nep-mig New Economics Papers
on Economics of Human Migration
Issue of 2019‒07‒29
three papers chosen by
Yuji Tamura
La Trobe University

  1. Reform of the Personal Income Tax in Spain: Effects on internal mobility of the unemployed By González-Chapela, Jorge; Ortega-Lapiedra, Raquel
  2. Direct and indirect impacts of liberal immigration policies on the inflow of multinationals in the U.S. By Shin, Geiguen
  3. Do Immigrants Affect Crime? Evidence from Panel Data for Germany By Rita Maghularia; Silke Uebelmesser

  1. By: González-Chapela, Jorge; Ortega-Lapiedra, Raquel
    Abstract: This paper examines whether, and to what extent, the internal mobility of the unemployed in Spain was affected by a reform of the personal income tax that introduced a mobility incentive targeted at this group. The reform introduced a distinct change in the incentives to move for work for unemployed workers living in certain regions of Spain. The reform’s effectiveness is assessed by means of a difference-in-differences econometric approach, combined with nationally representative administrative data. Results suggest that the reform led, at most, to relatively few new migration flows, and account for the existence of differential migration trends between the regions that adopted the reform and those that did not.
    Keywords: Personal income tax, mobility, unemployed, Spain
    JEL: H24 J61 R23
    Date: 2019–07–23
  2. By: Shin, Geiguen
    Abstract: Many studies suggest that stringent labor protection and higher labor costs in host countries can limit foreign direct investment. This implies that foreign firms are sensitive to the flexibility of the labor market in the U.S. The U.S. has experienced increasing immigrants, which have preserved the stable labor supply in the U.S. market. The U.S. is a good case to test the relationship between immigration and FDI because the U.S. is not only the largest host and home country of FDI but also the country that has one of the highest immigrant populations and experiences a significant reduction in labor supply and an increase in the minimum cost of labor. Utilizing a time-series analysis from 1970 to 2016, this study suggests that the expansive immigration policies directly increase FDI inflows in the U.S., and indirectly increase FDI inflows throughout lowering potential labor costs and securing a stable labor supply.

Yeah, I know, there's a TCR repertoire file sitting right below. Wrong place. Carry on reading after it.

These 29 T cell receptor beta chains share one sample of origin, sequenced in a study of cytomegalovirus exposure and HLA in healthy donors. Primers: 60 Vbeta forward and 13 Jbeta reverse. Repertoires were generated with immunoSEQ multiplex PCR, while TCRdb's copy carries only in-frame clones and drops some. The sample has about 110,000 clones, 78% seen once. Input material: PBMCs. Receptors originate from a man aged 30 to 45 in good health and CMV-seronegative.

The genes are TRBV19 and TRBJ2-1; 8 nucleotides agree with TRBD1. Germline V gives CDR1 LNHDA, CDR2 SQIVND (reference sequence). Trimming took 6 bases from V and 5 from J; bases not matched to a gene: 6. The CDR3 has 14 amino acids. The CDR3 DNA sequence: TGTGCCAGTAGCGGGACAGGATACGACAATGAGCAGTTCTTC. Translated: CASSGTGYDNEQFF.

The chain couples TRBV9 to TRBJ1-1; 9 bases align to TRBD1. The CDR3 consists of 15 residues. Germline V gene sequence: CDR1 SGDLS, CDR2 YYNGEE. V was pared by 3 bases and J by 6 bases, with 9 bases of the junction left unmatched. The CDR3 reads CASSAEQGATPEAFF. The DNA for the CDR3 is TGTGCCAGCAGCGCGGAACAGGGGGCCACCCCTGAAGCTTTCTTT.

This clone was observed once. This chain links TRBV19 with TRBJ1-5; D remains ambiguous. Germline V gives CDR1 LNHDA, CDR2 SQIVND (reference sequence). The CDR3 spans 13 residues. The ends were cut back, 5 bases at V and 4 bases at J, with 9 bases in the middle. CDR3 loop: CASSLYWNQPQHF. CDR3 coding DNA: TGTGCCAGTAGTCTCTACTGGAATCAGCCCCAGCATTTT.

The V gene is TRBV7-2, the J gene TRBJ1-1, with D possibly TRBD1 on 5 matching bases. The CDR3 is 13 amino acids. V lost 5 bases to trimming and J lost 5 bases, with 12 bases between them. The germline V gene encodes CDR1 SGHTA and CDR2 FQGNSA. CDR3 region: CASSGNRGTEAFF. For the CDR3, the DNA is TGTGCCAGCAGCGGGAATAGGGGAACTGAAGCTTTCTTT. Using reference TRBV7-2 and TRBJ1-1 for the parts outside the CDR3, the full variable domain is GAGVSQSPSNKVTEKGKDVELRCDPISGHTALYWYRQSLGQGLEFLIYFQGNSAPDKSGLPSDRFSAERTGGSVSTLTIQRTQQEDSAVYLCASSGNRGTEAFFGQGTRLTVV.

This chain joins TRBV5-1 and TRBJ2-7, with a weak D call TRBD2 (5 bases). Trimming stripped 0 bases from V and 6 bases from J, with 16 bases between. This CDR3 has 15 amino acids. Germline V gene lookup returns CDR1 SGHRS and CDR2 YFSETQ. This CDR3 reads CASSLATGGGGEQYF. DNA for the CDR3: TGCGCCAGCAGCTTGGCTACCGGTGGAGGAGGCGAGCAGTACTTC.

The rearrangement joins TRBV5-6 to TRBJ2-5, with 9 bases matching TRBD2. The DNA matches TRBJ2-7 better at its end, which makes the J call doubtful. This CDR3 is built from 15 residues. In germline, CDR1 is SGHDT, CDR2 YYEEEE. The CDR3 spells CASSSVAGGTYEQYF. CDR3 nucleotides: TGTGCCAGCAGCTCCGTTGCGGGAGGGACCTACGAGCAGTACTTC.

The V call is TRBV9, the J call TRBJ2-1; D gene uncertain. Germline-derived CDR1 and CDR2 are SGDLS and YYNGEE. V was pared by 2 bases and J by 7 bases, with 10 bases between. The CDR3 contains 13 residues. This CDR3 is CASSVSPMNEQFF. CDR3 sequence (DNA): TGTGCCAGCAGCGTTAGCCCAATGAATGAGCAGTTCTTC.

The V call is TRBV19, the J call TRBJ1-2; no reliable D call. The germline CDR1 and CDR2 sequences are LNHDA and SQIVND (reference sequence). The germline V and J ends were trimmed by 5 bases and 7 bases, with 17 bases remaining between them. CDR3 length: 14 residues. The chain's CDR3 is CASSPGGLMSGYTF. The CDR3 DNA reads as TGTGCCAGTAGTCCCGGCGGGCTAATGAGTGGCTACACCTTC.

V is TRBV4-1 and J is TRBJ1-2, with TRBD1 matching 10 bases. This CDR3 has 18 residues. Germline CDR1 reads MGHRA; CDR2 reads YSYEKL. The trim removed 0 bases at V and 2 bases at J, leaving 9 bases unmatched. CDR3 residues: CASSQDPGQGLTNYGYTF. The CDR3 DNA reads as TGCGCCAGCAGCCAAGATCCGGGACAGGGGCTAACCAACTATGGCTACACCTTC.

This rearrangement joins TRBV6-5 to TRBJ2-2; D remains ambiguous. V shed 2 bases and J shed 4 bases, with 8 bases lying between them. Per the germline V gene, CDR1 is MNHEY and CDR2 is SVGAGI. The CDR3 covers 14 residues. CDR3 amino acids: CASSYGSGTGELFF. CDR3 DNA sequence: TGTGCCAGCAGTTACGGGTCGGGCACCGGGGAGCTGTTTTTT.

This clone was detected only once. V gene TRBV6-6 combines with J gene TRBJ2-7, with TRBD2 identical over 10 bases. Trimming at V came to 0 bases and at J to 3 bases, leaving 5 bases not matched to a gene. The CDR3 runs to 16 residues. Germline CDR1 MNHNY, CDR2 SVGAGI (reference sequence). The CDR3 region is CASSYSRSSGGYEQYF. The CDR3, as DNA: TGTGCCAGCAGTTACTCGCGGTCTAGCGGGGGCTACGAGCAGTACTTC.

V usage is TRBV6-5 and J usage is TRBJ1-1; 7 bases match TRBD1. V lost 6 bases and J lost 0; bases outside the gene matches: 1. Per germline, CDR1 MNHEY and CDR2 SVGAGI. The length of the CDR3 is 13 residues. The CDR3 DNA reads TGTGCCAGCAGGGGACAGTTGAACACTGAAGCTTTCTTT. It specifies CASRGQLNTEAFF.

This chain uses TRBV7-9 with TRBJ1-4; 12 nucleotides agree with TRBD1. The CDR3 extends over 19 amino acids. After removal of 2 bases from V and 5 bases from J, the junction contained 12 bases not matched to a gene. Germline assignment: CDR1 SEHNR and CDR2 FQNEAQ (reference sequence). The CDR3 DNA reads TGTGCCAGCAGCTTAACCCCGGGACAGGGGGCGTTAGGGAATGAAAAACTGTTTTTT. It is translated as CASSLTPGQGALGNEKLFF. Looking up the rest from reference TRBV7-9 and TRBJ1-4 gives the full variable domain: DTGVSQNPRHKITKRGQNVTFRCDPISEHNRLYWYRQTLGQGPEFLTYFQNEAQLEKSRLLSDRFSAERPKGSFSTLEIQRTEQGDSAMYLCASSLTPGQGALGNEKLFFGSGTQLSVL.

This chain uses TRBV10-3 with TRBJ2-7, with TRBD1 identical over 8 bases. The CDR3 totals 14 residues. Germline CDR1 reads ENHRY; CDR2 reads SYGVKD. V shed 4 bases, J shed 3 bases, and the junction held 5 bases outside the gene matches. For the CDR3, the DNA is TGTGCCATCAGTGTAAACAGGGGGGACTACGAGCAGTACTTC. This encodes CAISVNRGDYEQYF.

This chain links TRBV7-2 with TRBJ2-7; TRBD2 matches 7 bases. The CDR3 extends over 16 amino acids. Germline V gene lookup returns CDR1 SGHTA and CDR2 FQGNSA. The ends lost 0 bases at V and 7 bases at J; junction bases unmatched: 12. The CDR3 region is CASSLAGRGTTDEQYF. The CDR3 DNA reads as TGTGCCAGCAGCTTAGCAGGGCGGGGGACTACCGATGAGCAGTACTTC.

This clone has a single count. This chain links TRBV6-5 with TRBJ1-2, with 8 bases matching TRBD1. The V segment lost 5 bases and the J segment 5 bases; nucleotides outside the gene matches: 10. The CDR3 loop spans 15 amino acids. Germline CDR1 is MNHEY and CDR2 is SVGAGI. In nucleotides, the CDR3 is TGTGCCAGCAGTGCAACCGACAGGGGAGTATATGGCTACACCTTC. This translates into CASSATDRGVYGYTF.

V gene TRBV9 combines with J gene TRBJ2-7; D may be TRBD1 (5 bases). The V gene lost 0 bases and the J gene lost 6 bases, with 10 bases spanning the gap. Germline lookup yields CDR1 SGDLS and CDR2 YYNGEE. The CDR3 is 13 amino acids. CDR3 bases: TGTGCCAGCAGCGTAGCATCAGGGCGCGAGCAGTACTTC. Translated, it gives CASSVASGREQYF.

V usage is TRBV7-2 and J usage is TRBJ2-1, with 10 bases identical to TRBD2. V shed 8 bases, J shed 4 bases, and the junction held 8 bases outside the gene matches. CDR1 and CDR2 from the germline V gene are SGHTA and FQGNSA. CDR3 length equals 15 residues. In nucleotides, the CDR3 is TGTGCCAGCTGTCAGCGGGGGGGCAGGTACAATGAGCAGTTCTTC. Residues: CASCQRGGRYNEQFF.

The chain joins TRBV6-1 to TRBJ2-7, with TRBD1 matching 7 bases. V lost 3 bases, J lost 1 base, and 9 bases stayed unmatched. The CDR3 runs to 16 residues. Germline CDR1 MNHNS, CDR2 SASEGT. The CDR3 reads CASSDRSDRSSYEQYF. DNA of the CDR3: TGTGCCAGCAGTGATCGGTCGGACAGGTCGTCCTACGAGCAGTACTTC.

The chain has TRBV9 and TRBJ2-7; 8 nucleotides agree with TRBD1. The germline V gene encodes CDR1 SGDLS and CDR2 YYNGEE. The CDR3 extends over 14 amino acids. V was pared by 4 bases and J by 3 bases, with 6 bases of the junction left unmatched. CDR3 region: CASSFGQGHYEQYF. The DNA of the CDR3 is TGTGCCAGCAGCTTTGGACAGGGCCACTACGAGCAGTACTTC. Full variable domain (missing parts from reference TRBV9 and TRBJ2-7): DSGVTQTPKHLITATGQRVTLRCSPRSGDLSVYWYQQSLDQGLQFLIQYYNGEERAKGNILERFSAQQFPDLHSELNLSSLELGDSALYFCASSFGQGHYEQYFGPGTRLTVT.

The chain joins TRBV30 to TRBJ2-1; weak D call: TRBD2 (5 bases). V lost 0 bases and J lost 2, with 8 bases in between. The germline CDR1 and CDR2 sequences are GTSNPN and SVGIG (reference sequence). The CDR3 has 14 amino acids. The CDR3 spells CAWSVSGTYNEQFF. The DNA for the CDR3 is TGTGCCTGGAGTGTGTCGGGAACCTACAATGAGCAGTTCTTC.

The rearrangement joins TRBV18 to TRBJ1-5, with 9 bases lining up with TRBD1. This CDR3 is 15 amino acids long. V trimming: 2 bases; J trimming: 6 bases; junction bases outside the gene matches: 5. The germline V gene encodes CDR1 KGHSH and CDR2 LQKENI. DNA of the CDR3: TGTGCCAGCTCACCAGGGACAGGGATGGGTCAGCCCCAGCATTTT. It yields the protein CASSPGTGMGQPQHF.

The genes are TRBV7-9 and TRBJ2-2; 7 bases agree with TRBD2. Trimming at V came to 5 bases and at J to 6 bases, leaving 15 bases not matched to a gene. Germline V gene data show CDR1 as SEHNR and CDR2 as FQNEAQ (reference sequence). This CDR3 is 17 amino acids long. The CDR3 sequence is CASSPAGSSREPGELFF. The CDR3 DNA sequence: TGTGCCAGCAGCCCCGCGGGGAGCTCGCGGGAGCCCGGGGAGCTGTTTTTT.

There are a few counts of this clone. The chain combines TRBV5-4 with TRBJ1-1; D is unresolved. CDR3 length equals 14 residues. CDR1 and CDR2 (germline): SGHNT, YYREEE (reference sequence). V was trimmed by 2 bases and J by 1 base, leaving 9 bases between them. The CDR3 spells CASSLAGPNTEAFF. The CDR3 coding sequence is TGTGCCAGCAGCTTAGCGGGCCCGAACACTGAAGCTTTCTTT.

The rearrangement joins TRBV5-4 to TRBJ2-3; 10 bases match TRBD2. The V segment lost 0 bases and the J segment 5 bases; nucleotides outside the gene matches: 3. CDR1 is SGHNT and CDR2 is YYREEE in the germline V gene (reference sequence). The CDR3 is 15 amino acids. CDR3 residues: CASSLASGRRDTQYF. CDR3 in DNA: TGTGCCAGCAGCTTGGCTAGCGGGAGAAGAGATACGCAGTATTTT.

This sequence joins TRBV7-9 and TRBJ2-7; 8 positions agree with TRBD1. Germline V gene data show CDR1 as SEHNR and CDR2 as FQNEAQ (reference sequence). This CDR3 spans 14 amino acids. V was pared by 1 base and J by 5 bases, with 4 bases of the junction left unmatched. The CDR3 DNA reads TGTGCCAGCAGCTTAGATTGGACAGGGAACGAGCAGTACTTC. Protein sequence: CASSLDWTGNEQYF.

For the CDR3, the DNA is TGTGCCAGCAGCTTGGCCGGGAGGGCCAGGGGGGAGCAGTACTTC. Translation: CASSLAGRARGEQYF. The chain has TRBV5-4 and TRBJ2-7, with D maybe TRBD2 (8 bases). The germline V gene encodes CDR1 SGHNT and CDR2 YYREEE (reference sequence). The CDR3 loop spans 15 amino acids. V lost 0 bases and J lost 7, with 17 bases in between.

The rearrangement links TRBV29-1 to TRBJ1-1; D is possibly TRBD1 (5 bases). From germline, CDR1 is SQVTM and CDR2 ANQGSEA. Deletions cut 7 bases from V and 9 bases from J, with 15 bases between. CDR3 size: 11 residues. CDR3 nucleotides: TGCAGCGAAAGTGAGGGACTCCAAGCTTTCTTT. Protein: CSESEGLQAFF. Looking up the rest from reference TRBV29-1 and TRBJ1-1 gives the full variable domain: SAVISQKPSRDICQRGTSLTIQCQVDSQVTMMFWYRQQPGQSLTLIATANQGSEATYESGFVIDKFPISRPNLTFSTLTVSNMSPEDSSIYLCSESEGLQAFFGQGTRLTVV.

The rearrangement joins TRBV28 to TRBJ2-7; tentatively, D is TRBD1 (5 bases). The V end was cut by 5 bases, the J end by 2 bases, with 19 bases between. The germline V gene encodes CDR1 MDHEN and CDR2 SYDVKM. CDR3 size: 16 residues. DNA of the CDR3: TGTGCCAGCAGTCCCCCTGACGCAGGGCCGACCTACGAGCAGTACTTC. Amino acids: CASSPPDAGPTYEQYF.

Keywords: foreign direct investment,immigration policy,labor cost
    JEL: F16 J15
    Date: 2019
  3. By: Rita Maghularia; Silke Uebelmesser
    Abstract: The paper analyses the empirical relationship between immigrants and crime using panel data for 391 German administrative districts between 2003 and 2016. Employing different standard panel estimation methods, we show that there is no positive association between the immigrant rate and the crime rate. We assess the robustness of this result by considering the heterogeneity of immigrant groups with respect to gender, age, country of origin and – if applicable – refugee status, and study naturalized immigrants. We also take into account possible spillover effects of immigrants on criminal activities by Germans, omitted variables and spatial correlation. Furthermore, taking advantage of the panel-structure of the data set we employ an instrumental variable approach that deals with the possibly endogenous allocation of immigrants and allows for causal interpretation of the estimates. There is no evidence that immigrants increase crime.
    Keywords: immigrants, crime, Germany, panel data, IV approach
    JEL: F22 J15 K42 R10
    Date: 2019

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